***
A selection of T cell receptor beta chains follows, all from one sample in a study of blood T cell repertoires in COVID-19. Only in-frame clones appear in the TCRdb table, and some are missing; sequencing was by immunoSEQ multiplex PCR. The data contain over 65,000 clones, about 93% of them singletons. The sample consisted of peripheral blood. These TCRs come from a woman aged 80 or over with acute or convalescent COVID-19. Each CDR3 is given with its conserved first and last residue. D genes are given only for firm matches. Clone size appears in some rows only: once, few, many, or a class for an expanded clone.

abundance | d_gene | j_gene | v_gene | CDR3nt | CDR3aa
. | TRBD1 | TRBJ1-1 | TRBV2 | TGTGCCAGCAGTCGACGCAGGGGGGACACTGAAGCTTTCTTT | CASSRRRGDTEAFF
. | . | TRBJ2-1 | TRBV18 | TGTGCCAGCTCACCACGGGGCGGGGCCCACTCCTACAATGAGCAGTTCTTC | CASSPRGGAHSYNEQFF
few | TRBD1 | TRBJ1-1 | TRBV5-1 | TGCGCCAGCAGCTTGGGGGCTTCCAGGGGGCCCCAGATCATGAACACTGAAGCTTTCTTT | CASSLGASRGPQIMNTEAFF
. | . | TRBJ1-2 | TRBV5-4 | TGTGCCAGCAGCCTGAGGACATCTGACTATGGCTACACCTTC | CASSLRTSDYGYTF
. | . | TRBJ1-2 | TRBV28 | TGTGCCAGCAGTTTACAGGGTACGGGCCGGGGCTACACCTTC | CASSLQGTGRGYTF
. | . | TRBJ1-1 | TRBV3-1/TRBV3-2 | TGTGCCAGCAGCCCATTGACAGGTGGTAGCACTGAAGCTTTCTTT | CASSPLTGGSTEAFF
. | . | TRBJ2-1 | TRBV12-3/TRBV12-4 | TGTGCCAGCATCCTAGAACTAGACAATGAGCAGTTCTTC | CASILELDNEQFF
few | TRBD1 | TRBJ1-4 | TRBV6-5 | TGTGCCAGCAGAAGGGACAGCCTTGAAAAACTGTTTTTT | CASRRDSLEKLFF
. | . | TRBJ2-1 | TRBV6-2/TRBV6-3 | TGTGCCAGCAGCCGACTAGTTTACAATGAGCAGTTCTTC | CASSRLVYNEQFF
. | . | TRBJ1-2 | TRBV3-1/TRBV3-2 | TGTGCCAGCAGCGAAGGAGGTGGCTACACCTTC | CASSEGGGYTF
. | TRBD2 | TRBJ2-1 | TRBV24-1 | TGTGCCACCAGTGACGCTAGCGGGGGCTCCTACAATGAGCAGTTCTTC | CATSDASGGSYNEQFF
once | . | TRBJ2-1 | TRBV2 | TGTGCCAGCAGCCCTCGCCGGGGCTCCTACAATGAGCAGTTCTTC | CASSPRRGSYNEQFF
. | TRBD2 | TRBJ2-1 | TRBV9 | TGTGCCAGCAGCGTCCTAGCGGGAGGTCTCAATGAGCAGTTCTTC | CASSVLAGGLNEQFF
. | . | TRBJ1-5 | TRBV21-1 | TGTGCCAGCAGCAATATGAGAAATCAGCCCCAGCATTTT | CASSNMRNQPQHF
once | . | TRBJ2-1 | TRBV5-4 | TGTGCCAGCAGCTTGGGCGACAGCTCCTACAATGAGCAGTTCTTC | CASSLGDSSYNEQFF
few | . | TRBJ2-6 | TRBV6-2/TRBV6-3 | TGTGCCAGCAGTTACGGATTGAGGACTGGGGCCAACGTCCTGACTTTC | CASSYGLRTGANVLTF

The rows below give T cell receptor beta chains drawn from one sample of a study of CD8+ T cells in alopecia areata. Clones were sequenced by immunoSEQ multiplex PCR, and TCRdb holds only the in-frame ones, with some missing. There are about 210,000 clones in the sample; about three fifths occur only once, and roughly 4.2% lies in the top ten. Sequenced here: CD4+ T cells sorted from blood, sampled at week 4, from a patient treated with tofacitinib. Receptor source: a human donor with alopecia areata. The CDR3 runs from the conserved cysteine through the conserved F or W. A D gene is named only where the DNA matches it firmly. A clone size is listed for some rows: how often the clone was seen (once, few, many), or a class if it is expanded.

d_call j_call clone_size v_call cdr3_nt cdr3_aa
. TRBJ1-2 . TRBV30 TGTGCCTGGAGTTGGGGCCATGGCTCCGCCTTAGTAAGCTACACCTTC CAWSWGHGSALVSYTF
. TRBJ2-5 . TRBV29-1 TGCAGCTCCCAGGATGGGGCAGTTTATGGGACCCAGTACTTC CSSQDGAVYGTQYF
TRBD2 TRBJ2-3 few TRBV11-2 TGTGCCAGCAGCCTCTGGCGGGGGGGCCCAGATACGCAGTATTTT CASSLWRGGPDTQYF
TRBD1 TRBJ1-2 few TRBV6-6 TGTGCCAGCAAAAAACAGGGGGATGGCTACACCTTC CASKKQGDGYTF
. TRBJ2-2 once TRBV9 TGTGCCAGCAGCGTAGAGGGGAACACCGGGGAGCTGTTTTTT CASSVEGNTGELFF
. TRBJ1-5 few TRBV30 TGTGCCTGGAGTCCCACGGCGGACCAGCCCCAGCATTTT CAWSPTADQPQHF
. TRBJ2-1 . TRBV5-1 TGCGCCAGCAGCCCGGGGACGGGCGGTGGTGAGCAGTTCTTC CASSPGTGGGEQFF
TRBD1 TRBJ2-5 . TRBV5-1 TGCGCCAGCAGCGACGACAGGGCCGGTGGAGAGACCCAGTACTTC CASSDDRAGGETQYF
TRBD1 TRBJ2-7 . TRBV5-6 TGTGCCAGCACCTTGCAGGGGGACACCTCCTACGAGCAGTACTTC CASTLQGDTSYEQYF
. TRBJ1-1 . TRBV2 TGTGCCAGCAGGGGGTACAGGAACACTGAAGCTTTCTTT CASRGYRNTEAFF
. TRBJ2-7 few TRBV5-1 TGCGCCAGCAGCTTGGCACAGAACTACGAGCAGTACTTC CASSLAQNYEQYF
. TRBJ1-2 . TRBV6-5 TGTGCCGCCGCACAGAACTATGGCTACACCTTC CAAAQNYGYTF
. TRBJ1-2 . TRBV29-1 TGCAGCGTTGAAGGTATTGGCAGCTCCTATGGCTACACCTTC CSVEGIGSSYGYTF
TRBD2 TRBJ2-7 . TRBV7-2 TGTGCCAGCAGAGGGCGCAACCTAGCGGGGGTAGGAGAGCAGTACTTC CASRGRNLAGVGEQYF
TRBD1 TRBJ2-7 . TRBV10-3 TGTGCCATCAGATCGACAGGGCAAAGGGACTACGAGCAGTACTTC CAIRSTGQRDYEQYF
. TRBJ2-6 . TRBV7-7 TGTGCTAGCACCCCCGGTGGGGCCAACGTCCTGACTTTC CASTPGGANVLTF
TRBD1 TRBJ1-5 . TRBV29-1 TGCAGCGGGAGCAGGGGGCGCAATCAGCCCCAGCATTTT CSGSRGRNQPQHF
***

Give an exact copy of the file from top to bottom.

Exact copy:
A selection of T cell receptor beta chains follows, all from one sample in a study of blood T cell repertoires in COVID-19. Only in-frame clones appear in the TCRdb table, and some are missing; sequencing was by immunoSEQ multiplex PCR. The data contain over 65,000 clones, about 93% of them singletons. The sample consisted of peripheral blood. These TCRs come from a woman aged 80 or over with acute or convalescent COVID-19. Each CDR3 is given with its conserved first and last residue. D genes are given only for firm matches. Clone size appears in some rows only: once, few, many, or a class for an expanded clone.

abundance | d_gene | j_gene | v_gene | CDR3nt | CDR3aa
. | TRBD1 | TRBJ1-1 | TRBV2 | TGTGCCAGCAGTCGACGCAGGGGGGACACTGAAGCTTTCTTT | CASSRRRGDTEAFF
. | . | TRBJ2-1 | TRBV18 | TGTGCCAGCTCACCACGGGGCGGGGCCCACTCCTACAATGAGCAGTTCTTC | CASSPRGGAHSYNEQFF
few | TRBD1 | TRBJ1-1 | TRBV5-1 | TGCGCCAGCAGCTTGGGGGCTTCCAGGGGGCCCCAGATCATGAACACTGAAGCTTTCTTT | CASSLGASRGPQIMNTEAFF
. | . | TRBJ1-2 | TRBV5-4 | TGTGCCAGCAGCCTGAGGACATCTGACTATGGCTACACCTTC | CASSLRTSDYGYTF
. | . | TRBJ1-2 | TRBV28 | TGTGCCAGCAGTTTACAGGGTACGGGCCGGGGCTACACCTTC | CASSLQGTGRGYTF
. | . | TRBJ1-1 | TRBV3-1/TRBV3-2 | TGTGCCAGCAGCCCATTGACAGGTGGTAGCACTGAAGCTTTCTTT | CASSPLTGGSTEAFF
. | . | TRBJ2-1 | TRBV12-3/TRBV12-4 | TGTGCCAGCATCCTAGAACTAGACAATGAGCAGTTCTTC | CASILELDNEQFF
few | TRBD1 | TRBJ1-4 | TRBV6-5 | TGTGCCAGCAGAAGGGACAGCCTTGAAAAACTGTTTTTT | CASRRDSLEKLFF
. | . | TRBJ2-1 | TRBV6-2/TRBV6-3 | TGTGCCAGCAGCCGACTAGTTTACAATGAGCAGTTCTTC | CASSRLVYNEQFF
. | . | TRBJ1-2 | TRBV3-1/TRBV3-2 | TGTGCCAGCAGCGAAGGAGGTGGCTACACCTTC | CASSEGGGYTF
. | TRBD2 | TRBJ2-1 | TRBV24-1 | TGTGCCACCAGTGACGCTAGCGGGGGCTCCTACAATGAGCAGTTCTTC | CATSDASGGSYNEQFF
once | . | TRBJ2-1 | TRBV2 | TGTGCCAGCAGCCCTCGCCGGGGCTCCTACAATGAGCAGTTCTTC | CASSPRRGSYNEQFF
. | TRBD2 | TRBJ2-1 | TRBV9 | TGTGCCAGCAGCGTCCTAGCGGGAGGTCTCAATGAGCAGTTCTTC | CASSVLAGGLNEQFF
. | . | TRBJ1-5 | TRBV21-1 | TGTGCCAGCAGCAATATGAGAAATCAGCCCCAGCATTTT | CASSNMRNQPQHF
once | . | TRBJ2-1 | TRBV5-4 | TGTGCCAGCAGCTTGGGCGACAGCTCCTACAATGAGCAGTTCTTC | CASSLGDSSYNEQFF
few | . | TRBJ2-6 | TRBV6-2/TRBV6-3 | TGTGCCAGCAGTTACGGATTGAGGACTGGGGCCAACGTCCTGACTTTC | CASSYGLRTGANVLTF

The rows below give T cell receptor beta chains drawn from one sample of a study of CD8+ T cells in alopecia areata. Clones were sequenced by immunoSEQ multiplex PCR, and TCRdb holds only the in-frame ones, with some missing. There are about 210,000 clones in the sample; about three fifths occur only once, and roughly 4.2% lies in the top ten. Sequenced here: CD4+ T cells sorted from blood, sampled at week 4, from a patient treated with tofacitinib. Receptor source: a human donor with alopecia areata. The CDR3 runs from the conserved cysteine through the conserved F or W. A D gene is named only where the DNA matches it firmly. A clone size is listed for some rows: how often the clone was seen (once, few, many), or a class if it is expanded.

d_call j_call clone_size v_call cdr3_nt cdr3_aa
. TRBJ1-2 . TRBV30 TGTGCCTGGAGTTGGGGCCATGGCTCCGCCTTAGTAAGCTACACCTTC CAWSWGHGSALVSYTF
. TRBJ2-5 . TRBV29-1 TGCAGCTCCCAGGATGGGGCAGTTTATGGGACCCAGTACTTC CSSQDGAVYGTQYF
TRBD2 TRBJ2-3 few TRBV11-2 TGTGCCAGCAGCCTCTGGCGGGGGGGCCCAGATACGCAGTATTTT CASSLWRGGPDTQYF
TRBD1 TRBJ1-2 few TRBV6-6 TGTGCCAGCAAAAAACAGGGGGATGGCTACACCTTC CASKKQGDGYTF
. TRBJ2-2 once TRBV9 TGTGCCAGCAGCGTAGAGGGGAACACCGGGGAGCTGTTTTTT CASSVEGNTGELFF
. TRBJ1-5 few TRBV30 TGTGCCTGGAGTCCCACGGCGGACCAGCCCCAGCATTTT CAWSPTADQPQHF
. TRBJ2-1 . TRBV5-1 TGCGCCAGCAGCCCGGGGACGGGCGGTGGTGAGCAGTTCTTC CASSPGTGGGEQFF
TRBD1 TRBJ2-5 . TRBV5-1 TGCGCCAGCAGCGACGACAGGGCCGGTGGAGAGACCCAGTACTTC CASSDDRAGGETQYF
TRBD1 TRBJ2-7 . TRBV5-6 TGTGCCAGCACCTTGCAGGGGGACACCTCCTACGAGCAGTACTTC CASTLQGDTSYEQYF
. TRBJ1-1 . TRBV2 TGTGCCAGCAGGGGGTACAGGAACACTGAAGCTTTCTTT CASRGYRNTEAFF
. TRBJ2-7 few TRBV5-1 TGCGCCAGCAGCTTGGCACAGAACTACGAGCAGTACTTC CASSLAQNYEQYF
. TRBJ1-2 . TRBV6-5 TGTGCCGCCGCACAGAACTATGGCTACACCTTC CAAAQNYGYTF
. TRBJ1-2 . TRBV29-1 TGCAGCGTTGAAGGTATTGGCAGCTCCTATGGCTACACCTTC CSVEGIGSSYGYTF
TRBD2 TRBJ2-7 . TRBV7-2 TGTGCCAGCAGAGGGCGCAACCTAGCGGGGGTAGGAGAGCAGTACTTC CASRGRNLAGVGEQYF
TRBD1 TRBJ2-7 . TRBV10-3 TGTGCCATCAGATCGACAGGGCAAAGGGACTACGAGCAGTACTTC CAIRSTGQRDYEQYF
. TRBJ2-6 . TRBV7-7 TGTGCTAGCACCCCCGGTGGGGCCAACGTCCTGACTTTC CASTPGGANVLTF
TRBD1 TRBJ1-5 . TRBV29-1 TGCAGCGGGAGCAGGGGGCGCAATCAGCCCCAGCATTTT CSGSRGRNQPQHF